Wednesday Sep 12, 201209:08 AM GMT
Dead Gitmo inmate had release clearance
Detainees are seen in orange jumpsuits at the US detention facility at Guantanamo, Cuba
Detainees are seen in orange jumpsuits at the US detention facility at Guantanamo, Cuba
Wed Sep 12, 2012 9:2AM
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The inmate recently reported dead at the notorious US Guantanamo detention facility has been identified as a Yemeni that died despite having been cleared for release twice as far back as 2007.

The US military’s Joint Task Force Guantanamo identifies the victim in a Tuesday statement as 32-year-old Adnan Farhan Abdul Latif, who died at Camp V maximum-security block of the American detention facility in Cuba, but failed to elaborate on the cause of death, the New York Times reported on Wednesday.

The suspicious death of the young Yemeni, who was among the first prisoners handed over to the American forces in Afghanistan by Pakistani security guards following the occupation of the country in October 2001, came despite a 2007 military judgment and a 2010 federal court order that he could be freed.

In 2004, the Pentagon concluded, following Latif’s Combatant Status Review Tribunal, that “he had not participated in terrorist training and cleared him for release three years later,” the report adds, citing classified US military documents obtained and released by the WikiLeaks website.

In 2010, according to the report, US District Judge Henry H. Kennedy “rejected as insufficient the government’s grounds for keeping him imprisoned” and ordered his release in a court ruling submitted under seal.

The US Justice Department, however, appealed Kennedy’s ruling, insisting that officials required more time to comply with the release order “without compromising the government’s sensitive national security and foreign policy concerns.” A federal appeals court in Washington then ruled in favor of the Obama administration in 2011, “saying Kennedy should have respected the government’s position.”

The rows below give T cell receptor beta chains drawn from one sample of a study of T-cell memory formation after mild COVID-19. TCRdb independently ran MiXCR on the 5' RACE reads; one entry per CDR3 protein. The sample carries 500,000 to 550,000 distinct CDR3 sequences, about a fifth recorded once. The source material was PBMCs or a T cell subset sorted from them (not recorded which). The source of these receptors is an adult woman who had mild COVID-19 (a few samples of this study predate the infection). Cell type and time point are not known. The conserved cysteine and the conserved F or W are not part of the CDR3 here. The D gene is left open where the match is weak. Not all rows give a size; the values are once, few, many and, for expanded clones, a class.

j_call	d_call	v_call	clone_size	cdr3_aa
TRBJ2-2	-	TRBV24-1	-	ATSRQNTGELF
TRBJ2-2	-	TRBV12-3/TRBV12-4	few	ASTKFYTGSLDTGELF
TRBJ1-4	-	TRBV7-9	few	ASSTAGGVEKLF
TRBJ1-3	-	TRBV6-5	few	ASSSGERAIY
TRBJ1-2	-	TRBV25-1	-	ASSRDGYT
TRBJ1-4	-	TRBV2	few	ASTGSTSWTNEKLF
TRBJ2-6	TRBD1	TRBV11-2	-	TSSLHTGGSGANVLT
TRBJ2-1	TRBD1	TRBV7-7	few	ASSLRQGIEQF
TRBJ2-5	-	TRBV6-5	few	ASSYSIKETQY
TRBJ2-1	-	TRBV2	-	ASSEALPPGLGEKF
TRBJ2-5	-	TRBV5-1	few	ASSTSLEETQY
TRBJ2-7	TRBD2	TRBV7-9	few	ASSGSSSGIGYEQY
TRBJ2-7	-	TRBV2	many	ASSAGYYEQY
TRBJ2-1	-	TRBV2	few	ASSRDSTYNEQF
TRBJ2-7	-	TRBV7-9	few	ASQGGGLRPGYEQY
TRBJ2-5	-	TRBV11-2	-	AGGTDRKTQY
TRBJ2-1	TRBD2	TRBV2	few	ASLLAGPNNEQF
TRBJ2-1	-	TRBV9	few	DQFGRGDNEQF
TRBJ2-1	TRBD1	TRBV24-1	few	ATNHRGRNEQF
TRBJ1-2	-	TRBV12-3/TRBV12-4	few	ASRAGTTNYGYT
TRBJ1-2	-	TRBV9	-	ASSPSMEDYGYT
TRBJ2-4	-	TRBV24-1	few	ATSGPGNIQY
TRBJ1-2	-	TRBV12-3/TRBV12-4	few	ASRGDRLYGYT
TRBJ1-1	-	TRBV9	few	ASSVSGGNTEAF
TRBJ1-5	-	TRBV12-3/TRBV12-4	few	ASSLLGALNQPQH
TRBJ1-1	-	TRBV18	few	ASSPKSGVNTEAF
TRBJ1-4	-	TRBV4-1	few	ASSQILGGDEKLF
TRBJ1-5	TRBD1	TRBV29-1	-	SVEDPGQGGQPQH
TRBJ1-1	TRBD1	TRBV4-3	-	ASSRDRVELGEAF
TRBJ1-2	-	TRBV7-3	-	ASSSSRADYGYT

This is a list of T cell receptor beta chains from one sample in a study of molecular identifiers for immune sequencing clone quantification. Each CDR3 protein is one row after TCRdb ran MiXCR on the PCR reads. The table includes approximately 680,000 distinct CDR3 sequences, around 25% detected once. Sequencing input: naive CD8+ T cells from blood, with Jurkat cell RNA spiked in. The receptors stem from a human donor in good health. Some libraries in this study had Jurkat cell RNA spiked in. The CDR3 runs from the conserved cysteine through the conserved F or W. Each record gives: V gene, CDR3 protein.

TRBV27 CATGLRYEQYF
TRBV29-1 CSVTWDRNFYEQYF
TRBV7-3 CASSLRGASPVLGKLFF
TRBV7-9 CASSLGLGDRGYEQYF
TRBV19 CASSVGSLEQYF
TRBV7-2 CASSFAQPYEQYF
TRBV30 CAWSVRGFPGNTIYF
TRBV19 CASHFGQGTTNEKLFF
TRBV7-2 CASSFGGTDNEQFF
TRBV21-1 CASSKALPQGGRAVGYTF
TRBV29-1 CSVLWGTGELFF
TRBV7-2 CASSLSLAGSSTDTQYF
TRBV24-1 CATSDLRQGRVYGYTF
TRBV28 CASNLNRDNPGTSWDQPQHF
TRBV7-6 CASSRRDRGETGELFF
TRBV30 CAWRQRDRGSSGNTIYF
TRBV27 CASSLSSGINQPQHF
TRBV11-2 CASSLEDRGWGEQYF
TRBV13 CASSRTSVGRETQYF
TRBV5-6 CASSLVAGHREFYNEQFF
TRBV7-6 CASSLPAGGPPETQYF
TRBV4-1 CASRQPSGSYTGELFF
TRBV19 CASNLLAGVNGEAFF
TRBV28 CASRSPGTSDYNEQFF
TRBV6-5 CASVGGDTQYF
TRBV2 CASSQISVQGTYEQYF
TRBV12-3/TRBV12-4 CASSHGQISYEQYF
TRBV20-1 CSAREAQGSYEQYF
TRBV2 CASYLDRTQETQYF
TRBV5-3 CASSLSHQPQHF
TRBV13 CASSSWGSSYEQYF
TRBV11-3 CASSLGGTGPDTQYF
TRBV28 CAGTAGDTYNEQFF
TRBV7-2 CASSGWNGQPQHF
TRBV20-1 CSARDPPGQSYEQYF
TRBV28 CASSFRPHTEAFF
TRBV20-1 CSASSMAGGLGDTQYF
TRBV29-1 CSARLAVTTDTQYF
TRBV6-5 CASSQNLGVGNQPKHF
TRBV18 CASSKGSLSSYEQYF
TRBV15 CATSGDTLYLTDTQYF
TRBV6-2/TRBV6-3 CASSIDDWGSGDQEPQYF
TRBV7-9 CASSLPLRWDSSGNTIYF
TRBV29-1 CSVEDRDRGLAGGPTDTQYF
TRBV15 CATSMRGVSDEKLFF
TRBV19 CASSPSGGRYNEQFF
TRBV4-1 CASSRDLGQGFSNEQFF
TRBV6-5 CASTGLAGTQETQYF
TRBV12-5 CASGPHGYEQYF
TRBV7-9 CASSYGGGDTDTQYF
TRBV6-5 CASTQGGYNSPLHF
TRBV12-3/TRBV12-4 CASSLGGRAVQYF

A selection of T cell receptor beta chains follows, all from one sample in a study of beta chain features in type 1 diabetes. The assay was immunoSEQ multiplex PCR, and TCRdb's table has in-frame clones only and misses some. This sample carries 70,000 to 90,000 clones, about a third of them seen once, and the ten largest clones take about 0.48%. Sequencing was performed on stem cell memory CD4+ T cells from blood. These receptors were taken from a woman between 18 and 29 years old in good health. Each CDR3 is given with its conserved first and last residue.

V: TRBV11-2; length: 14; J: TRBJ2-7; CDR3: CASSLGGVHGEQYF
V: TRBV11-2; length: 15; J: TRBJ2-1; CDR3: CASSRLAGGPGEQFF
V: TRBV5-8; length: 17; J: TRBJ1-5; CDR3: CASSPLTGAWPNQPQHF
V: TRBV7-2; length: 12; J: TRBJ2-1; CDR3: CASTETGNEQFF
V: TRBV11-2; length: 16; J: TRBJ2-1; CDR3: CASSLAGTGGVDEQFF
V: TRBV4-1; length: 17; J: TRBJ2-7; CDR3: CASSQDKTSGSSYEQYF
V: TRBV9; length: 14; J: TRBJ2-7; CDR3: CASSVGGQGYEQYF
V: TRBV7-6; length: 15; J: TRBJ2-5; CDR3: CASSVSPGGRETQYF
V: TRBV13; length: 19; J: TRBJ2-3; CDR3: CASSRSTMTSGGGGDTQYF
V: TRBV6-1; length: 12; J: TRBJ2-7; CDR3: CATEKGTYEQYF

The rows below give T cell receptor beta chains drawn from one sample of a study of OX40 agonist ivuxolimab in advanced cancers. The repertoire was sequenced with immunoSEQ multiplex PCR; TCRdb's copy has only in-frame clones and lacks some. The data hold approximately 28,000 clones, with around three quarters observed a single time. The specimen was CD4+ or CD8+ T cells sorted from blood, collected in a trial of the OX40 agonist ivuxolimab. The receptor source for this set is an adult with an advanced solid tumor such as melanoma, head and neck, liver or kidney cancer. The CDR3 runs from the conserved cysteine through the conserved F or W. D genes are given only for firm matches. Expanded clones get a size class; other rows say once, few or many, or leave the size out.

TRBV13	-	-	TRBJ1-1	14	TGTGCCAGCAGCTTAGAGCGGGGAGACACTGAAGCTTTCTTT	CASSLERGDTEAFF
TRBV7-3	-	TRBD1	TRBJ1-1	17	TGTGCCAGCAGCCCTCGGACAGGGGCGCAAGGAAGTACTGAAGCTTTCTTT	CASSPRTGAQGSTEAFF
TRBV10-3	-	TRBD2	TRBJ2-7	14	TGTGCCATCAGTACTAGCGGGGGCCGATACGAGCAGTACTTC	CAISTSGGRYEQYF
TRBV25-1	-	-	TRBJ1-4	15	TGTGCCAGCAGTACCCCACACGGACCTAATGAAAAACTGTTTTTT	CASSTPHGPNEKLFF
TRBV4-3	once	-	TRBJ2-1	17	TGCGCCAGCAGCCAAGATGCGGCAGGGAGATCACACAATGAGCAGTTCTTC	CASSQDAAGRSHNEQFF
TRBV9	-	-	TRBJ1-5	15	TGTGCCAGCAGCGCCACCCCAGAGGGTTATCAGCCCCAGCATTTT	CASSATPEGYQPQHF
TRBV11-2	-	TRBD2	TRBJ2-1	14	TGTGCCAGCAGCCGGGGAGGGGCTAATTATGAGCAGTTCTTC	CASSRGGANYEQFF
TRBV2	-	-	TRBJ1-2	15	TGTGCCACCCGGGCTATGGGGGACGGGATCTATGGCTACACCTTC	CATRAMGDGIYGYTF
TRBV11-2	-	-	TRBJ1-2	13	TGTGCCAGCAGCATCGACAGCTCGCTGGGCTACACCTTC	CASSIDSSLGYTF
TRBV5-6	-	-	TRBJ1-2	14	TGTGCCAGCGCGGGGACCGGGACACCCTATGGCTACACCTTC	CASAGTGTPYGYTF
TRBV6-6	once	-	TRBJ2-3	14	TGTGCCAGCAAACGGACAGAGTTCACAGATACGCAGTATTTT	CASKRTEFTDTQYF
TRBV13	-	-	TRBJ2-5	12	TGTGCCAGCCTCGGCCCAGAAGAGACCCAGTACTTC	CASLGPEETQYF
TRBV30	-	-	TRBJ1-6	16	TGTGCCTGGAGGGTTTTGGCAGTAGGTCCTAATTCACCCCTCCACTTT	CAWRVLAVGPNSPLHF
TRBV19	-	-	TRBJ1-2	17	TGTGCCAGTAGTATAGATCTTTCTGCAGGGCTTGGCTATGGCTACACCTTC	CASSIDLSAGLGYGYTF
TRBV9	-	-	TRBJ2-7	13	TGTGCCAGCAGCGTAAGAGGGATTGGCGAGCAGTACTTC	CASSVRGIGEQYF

Furthermore, the US Supreme Court declined to review Latif’s case, leaving him captive without any additional options for challenging his indefinite detention.

Latif’s government-assigned lawyer, David Remes, had persistently explained to the American courts throughout his almost 11-year imprisonment that “he suffered mental problems, was despondent over his indefinite detention and had repeatedly attempted suicide,” the report said.

Latif was the ninth Guantanamo prisoner to die ever since the detention facility opened in January 2002. Nearly 170 more foreign inmates remain at the prison camp, down from about 800 inmates reported in 2005.

International Red Cross inspectors and released detainees have described various acts of torture employed at the American detention facility, including the extensive use of waterboarding, sleep deprivation, beatings and confinement in small, cold cells.

Among the allegations of abuse at the US camp is the violation of the detainees’ religious rights.

Upon taking office in 2009, US President Barack Obama signed an executive order to stop military commissions in order to shut down the facility by 2010. However, the controversial prison camp continues to operate, holding foreign inmates condemned to indefinite detention without any formal charges.

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